14 Days to 30 Americans
On CNN’s African Voices, Wangechi Mutu described some of her work as “feminist intervention.” Her riveting, multilayered collages of women sometimes take on fantastical, cyborg characteristics. Mutu admitted to being obsessed with female bodies, particularly with how they can be exploited for hard labor and then deemed worthless—without beauty and undeserving of respect.
“To me the female figure is enchanting and power-filled, it astounds me, it baffles me. When I was nineteen I saw middle-aged women in Nairobi protesting their children’s detention at a notorious torture prison. They slowly put a curse out—by disrobing and exposing their bodies—causing the riot police to freak out and flee. I’m interested in how the female body is enhanced and contorted for historical and cultural purposes.”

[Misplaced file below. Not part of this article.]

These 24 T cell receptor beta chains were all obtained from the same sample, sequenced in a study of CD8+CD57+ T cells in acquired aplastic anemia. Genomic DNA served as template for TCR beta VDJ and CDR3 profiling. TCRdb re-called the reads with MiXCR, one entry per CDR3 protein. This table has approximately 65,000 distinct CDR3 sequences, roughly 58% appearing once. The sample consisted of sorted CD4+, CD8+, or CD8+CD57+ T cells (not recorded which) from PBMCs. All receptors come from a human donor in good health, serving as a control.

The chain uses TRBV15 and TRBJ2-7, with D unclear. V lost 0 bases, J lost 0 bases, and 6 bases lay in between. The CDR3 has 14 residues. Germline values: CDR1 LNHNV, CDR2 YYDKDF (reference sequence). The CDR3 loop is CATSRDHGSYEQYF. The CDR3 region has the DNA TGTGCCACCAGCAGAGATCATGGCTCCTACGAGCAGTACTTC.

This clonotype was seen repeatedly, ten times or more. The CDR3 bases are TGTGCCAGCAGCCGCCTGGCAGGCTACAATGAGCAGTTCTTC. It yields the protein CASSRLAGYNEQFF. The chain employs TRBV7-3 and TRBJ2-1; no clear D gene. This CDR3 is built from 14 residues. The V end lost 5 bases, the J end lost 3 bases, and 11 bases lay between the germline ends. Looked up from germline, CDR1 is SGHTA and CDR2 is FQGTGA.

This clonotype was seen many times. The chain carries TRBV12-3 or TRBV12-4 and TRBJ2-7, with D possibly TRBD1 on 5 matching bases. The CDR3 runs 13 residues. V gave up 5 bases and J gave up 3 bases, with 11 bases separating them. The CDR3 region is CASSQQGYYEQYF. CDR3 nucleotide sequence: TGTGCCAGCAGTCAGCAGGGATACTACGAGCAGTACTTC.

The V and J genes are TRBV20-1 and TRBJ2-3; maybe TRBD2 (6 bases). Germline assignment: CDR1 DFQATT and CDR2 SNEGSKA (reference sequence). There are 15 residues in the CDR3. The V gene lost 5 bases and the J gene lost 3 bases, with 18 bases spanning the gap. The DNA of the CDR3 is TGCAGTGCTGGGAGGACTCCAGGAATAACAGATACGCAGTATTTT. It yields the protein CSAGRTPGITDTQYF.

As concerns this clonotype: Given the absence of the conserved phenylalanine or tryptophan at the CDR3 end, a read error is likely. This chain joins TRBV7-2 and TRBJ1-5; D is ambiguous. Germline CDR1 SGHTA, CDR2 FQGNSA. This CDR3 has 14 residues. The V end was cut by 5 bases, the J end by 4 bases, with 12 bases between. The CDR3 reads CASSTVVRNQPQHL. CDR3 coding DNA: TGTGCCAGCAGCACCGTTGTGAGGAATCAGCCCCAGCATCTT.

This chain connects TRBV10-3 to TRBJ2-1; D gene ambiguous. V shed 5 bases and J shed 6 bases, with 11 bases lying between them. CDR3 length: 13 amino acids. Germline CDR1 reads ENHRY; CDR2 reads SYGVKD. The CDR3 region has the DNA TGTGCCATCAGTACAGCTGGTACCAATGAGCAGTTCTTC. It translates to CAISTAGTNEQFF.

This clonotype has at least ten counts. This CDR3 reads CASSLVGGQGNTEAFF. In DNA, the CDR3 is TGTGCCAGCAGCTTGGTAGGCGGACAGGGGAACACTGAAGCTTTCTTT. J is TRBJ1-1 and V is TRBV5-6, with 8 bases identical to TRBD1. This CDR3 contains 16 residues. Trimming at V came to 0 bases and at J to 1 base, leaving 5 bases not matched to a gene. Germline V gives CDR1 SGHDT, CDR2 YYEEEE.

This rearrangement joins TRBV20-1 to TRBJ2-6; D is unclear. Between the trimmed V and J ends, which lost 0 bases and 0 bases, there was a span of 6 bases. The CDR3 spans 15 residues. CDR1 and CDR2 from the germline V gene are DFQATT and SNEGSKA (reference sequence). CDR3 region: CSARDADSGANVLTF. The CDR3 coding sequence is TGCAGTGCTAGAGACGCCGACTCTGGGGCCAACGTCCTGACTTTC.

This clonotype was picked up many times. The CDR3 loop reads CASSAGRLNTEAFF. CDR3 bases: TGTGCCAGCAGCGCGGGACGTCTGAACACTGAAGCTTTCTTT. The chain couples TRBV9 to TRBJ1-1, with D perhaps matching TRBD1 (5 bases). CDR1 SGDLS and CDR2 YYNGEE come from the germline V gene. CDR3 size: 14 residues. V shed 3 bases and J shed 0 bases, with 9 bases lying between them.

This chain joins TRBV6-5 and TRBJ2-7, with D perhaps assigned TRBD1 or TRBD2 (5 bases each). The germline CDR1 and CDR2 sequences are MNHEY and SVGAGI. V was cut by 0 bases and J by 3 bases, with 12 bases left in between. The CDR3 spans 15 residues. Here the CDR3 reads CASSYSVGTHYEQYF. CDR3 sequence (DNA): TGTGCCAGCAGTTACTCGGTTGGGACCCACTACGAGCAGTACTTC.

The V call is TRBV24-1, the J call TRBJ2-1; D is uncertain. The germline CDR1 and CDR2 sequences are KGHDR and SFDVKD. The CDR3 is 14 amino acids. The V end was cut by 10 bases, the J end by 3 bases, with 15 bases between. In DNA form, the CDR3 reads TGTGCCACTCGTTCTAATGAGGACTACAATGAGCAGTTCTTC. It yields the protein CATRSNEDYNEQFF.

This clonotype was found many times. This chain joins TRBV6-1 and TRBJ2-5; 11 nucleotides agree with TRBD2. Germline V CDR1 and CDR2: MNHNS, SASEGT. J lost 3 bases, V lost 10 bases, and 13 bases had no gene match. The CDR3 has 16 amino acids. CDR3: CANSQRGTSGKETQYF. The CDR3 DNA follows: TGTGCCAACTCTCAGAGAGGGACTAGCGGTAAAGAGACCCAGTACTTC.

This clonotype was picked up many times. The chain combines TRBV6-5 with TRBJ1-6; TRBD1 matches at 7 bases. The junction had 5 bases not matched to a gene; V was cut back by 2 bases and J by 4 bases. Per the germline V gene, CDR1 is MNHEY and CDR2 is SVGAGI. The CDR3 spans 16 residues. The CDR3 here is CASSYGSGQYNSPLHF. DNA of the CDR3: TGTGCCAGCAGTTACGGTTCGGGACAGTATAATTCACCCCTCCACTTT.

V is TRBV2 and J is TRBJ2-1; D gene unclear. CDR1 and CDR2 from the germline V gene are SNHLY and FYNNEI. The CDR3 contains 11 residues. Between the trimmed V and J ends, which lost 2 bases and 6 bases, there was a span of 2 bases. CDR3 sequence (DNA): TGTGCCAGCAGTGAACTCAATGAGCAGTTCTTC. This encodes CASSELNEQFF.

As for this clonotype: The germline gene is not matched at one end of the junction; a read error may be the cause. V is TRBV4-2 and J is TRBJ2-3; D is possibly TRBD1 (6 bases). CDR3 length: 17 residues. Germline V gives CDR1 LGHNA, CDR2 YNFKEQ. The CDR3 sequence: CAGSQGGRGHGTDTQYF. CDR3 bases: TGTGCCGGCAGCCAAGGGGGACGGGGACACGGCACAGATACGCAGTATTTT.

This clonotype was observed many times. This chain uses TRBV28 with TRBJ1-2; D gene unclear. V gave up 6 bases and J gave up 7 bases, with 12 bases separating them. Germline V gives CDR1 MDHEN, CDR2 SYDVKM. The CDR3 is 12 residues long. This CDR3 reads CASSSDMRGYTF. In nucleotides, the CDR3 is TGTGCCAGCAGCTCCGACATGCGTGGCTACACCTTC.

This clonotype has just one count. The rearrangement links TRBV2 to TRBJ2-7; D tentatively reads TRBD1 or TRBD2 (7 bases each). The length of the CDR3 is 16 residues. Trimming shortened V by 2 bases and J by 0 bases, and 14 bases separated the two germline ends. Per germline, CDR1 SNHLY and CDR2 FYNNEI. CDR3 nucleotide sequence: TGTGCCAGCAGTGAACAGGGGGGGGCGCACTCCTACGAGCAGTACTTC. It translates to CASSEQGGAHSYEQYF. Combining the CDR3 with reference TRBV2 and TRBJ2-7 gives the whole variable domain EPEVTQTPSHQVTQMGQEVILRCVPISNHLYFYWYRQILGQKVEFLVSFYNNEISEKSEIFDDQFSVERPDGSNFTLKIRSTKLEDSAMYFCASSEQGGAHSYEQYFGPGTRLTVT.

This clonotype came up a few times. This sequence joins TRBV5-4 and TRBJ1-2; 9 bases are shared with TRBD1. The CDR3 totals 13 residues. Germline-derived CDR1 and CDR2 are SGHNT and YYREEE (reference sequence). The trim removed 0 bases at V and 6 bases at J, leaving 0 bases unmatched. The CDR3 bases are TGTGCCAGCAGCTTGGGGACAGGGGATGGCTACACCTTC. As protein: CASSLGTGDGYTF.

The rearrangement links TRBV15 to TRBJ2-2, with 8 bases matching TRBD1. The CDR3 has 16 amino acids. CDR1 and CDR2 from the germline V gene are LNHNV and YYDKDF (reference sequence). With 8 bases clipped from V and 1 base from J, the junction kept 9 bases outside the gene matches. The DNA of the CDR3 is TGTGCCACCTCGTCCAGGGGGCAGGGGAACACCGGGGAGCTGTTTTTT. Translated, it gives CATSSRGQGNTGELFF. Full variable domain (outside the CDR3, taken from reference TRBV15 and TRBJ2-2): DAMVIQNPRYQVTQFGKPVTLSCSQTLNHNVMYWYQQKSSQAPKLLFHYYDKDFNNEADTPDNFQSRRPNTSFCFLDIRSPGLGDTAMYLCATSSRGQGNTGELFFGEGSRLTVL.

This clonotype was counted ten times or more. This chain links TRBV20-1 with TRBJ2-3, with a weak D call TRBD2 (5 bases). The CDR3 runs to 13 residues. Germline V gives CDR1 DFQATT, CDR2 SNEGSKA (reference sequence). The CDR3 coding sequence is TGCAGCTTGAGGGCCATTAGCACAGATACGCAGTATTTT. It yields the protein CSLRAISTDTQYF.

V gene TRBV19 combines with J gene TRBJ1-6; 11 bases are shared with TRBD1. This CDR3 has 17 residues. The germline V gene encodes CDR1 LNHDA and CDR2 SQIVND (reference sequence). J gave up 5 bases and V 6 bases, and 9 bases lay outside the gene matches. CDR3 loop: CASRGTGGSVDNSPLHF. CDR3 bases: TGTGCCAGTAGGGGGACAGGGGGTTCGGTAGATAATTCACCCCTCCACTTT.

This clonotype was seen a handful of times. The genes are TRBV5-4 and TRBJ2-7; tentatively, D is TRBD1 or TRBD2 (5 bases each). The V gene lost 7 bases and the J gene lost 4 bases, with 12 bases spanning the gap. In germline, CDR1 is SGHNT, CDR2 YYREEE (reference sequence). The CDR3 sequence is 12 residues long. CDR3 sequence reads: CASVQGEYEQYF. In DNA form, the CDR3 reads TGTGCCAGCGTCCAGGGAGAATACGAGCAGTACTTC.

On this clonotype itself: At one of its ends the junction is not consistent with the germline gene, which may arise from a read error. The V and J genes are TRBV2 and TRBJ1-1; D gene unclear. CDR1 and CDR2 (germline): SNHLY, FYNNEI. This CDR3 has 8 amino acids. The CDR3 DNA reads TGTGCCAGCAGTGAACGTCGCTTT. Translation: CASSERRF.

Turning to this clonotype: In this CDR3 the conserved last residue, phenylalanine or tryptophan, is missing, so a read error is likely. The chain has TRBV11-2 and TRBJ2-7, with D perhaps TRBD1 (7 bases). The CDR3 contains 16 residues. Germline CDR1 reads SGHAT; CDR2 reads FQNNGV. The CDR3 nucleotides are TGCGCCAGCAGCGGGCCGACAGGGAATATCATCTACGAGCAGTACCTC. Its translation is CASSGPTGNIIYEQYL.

–Wangechi Mutu, interview by Kirsten Fricke, “Sex Sells,” Beautiful Decay, December 2005 issue.
Learn more about the 30 Americans exhibition at http://arkansasartscenter.org/30-Americans.
To view Mutu’s work visit http://wangechimutu.com/.
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